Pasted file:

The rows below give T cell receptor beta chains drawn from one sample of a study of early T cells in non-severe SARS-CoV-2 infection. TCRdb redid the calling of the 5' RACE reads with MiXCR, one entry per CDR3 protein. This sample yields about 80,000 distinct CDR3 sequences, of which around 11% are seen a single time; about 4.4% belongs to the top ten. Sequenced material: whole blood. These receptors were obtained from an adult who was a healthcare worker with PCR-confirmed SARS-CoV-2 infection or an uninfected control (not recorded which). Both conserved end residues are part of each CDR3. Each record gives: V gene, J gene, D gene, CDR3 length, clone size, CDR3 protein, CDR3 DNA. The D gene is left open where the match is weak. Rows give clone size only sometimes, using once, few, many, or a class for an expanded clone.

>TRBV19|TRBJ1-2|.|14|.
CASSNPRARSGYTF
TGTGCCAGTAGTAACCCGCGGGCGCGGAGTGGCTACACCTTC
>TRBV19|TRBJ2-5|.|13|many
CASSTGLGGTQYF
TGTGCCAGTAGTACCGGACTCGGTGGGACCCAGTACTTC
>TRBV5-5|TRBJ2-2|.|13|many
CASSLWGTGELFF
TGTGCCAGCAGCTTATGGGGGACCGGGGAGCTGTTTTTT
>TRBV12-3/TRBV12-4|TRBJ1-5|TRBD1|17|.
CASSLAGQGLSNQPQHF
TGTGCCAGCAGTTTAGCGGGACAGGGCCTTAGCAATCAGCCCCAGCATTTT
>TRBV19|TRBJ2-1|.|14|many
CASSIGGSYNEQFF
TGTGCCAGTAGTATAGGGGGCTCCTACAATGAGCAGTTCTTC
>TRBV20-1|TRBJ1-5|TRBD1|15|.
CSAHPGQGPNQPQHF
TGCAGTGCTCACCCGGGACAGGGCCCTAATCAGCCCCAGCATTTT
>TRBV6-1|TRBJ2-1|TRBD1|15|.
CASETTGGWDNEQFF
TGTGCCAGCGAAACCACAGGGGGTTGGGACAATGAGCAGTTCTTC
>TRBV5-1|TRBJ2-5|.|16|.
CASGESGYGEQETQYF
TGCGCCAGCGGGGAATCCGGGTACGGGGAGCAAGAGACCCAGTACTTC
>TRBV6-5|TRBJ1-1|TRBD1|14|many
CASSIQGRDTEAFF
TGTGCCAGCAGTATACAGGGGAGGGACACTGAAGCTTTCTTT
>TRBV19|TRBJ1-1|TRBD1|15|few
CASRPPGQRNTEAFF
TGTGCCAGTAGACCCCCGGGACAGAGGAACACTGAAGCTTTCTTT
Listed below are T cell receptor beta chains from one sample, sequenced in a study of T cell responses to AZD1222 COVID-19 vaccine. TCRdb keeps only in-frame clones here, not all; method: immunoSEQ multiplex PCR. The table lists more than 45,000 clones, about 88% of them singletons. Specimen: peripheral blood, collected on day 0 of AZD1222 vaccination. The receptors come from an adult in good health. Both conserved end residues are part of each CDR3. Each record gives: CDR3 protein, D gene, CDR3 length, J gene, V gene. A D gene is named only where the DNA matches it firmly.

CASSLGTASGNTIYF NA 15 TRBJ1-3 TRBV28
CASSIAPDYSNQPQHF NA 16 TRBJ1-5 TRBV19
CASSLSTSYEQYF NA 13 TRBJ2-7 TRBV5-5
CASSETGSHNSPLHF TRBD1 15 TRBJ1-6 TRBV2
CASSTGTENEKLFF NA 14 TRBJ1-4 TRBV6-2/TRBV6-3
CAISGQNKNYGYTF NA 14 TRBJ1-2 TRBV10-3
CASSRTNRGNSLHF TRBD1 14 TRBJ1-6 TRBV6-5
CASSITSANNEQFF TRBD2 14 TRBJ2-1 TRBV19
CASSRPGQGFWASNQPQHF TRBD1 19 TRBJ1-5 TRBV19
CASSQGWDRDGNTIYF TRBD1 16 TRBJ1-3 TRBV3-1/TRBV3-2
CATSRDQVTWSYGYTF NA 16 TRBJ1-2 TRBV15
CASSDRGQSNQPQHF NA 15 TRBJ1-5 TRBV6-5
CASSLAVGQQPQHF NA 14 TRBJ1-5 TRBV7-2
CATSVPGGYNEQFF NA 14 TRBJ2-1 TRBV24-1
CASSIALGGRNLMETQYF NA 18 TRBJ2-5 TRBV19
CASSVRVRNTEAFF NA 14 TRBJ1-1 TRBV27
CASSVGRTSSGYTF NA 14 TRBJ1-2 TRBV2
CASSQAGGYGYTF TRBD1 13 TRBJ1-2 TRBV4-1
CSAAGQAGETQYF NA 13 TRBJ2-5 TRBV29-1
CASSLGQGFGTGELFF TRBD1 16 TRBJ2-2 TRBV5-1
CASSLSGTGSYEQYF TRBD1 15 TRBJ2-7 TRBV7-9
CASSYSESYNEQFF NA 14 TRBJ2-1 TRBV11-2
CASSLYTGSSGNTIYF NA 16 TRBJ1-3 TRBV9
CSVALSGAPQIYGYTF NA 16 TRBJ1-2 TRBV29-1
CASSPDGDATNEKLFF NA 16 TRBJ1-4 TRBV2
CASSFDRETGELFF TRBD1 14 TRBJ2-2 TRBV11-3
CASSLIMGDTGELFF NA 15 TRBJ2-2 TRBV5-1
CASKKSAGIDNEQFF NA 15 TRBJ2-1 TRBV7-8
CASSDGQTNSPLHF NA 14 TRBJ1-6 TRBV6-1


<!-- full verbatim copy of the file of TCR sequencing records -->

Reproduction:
The rows below give T cell receptor beta chains drawn from one sample of a study of early T cells in non-severe SARS-CoV-2 infection. TCRdb redid the calling of the 5' RACE reads with MiXCR, one entry per CDR3 protein. This sample yields about 80,000 distinct CDR3 sequences, of which around 11% are seen a single time; about 4.4% belongs to the top ten. Sequenced material: whole blood. These receptors were obtained from an adult who was a healthcare worker with PCR-confirmed SARS-CoV-2 infection or an uninfected control (not recorded which). Both conserved end residues are part of each CDR3. Each record gives: V gene, J gene, D gene, CDR3 length, clone size, CDR3 protein, CDR3 DNA. The D gene is left open where the match is weak. Rows give clone size only sometimes, using once, few, many, or a class for an expanded clone.

>TRBV19|TRBJ1-2|.|14|.
CASSNPRARSGYTF
TGTGCCAGTAGTAACCCGCGGGCGCGGAGTGGCTACACCTTC
>TRBV19|TRBJ2-5|.|13|many
CASSTGLGGTQYF
TGTGCCAGTAGTACCGGACTCGGTGGGACCCAGTACTTC
>TRBV5-5|TRBJ2-2|.|13|many
CASSLWGTGELFF
TGTGCCAGCAGCTTATGGGGGACCGGGGAGCTGTTTTTT
>TRBV12-3/TRBV12-4|TRBJ1-5|TRBD1|17|.
CASSLAGQGLSNQPQHF
TGTGCCAGCAGTTTAGCGGGACAGGGCCTTAGCAATCAGCCCCAGCATTTT
>TRBV19|TRBJ2-1|.|14|many
CASSIGGSYNEQFF
TGTGCCAGTAGTATAGGGGGCTCCTACAATGAGCAGTTCTTC
>TRBV20-1|TRBJ1-5|TRBD1|15|.
CSAHPGQGPNQPQHF
TGCAGTGCTCACCCGGGACAGGGCCCTAATCAGCCCCAGCATTTT
>TRBV6-1|TRBJ2-1|TRBD1|15|.
CASETTGGWDNEQFF
TGTGCCAGCGAAACCACAGGGGGTTGGGACAATGAGCAGTTCTTC
>TRBV5-1|TRBJ2-5|.|16|.
CASGESGYGEQETQYF
TGCGCCAGCGGGGAATCCGGGTACGGGGAGCAAGAGACCCAGTACTTC
>TRBV6-5|TRBJ1-1|TRBD1|14|many
CASSIQGRDTEAFF
TGTGCCAGCAGTATACAGGGGAGGGACACTGAAGCTTTCTTT
>TRBV19|TRBJ1-1|TRBD1|15|few
CASRPPGQRNTEAFF
TGTGCCAGTAGACCCCCGGGACAGAGGAACACTGAAGCTTTCTTT
Listed below are T cell receptor beta chains from one sample, sequenced in a study of T cell responses to AZD1222 COVID-19 vaccine. TCRdb keeps only in-frame clones here, not all; method: immunoSEQ multiplex PCR. The table lists more than 45,000 clones, about 88% of them singletons. Specimen: peripheral blood, collected on day 0 of AZD1222 vaccination. The receptors come from an adult in good health. Both conserved end residues are part of each CDR3. Each record gives: CDR3 protein, D gene, CDR3 length, J gene, V gene. A D gene is named only where the DNA matches it firmly.

CASSLGTASGNTIYF NA 15 TRBJ1-3 TRBV28
CASSIAPDYSNQPQHF NA 16 TRBJ1-5 TRBV19
CASSLSTSYEQYF NA 13 TRBJ2-7 TRBV5-5
CASSETGSHNSPLHF TRBD1 15 TRBJ1-6 TRBV2
CASSTGTENEKLFF NA 14 TRBJ1-4 TRBV6-2/TRBV6-3
CAISGQNKNYGYTF NA 14 TRBJ1-2 TRBV10-3
CASSRTNRGNSLHF TRBD1 14 TRBJ1-6 TRBV6-5
CASSITSANNEQFF TRBD2 14 TRBJ2-1 TRBV19
CASSRPGQGFWASNQPQHF TRBD1 19 TRBJ1-5 TRBV19
CASSQGWDRDGNTIYF TRBD1 16 TRBJ1-3 TRBV3-1/TRBV3-2
CATSRDQVTWSYGYTF NA 16 TRBJ1-2 TRBV15
CASSDRGQSNQPQHF NA 15 TRBJ1-5 TRBV6-5
CASSLAVGQQPQHF NA 14 TRBJ1-5 TRBV7-2
CATSVPGGYNEQFF NA 14 TRBJ2-1 TRBV24-1
CASSIALGGRNLMETQYF NA 18 TRBJ2-5 TRBV19
CASSVRVRNTEAFF NA 14 TRBJ1-1 TRBV27
CASSVGRTSSGYTF NA 14 TRBJ1-2 TRBV2
CASSQAGGYGYTF TRBD1 13 TRBJ1-2 TRBV4-1
CSAAGQAGETQYF NA 13 TRBJ2-5 TRBV29-1
CASSLGQGFGTGELFF TRBD1 16 TRBJ2-2 TRBV5-1
CASSLSGTGSYEQYF TRBD1 15 TRBJ2-7 TRBV7-9
CASSYSESYNEQFF NA 14 TRBJ2-1 TRBV11-2
CASSLYTGSSGNTIYF NA 16 TRBJ1-3 TRBV9
CSVALSGAPQIYGYTF NA 16 TRBJ1-2 TRBV29-1
CASSPDGDATNEKLFF NA 16 TRBJ1-4 TRBV2
CASSFDRETGELFF TRBD1 14 TRBJ2-2 TRBV11-3
CASSLIMGDTGELFF NA 15 TRBJ2-2 TRBV5-1
CASKKSAGIDNEQFF NA 15 TRBJ2-1 TRBV7-8
CASSDGQTNSPLHF NA 14 TRBJ1-6 TRBV6-1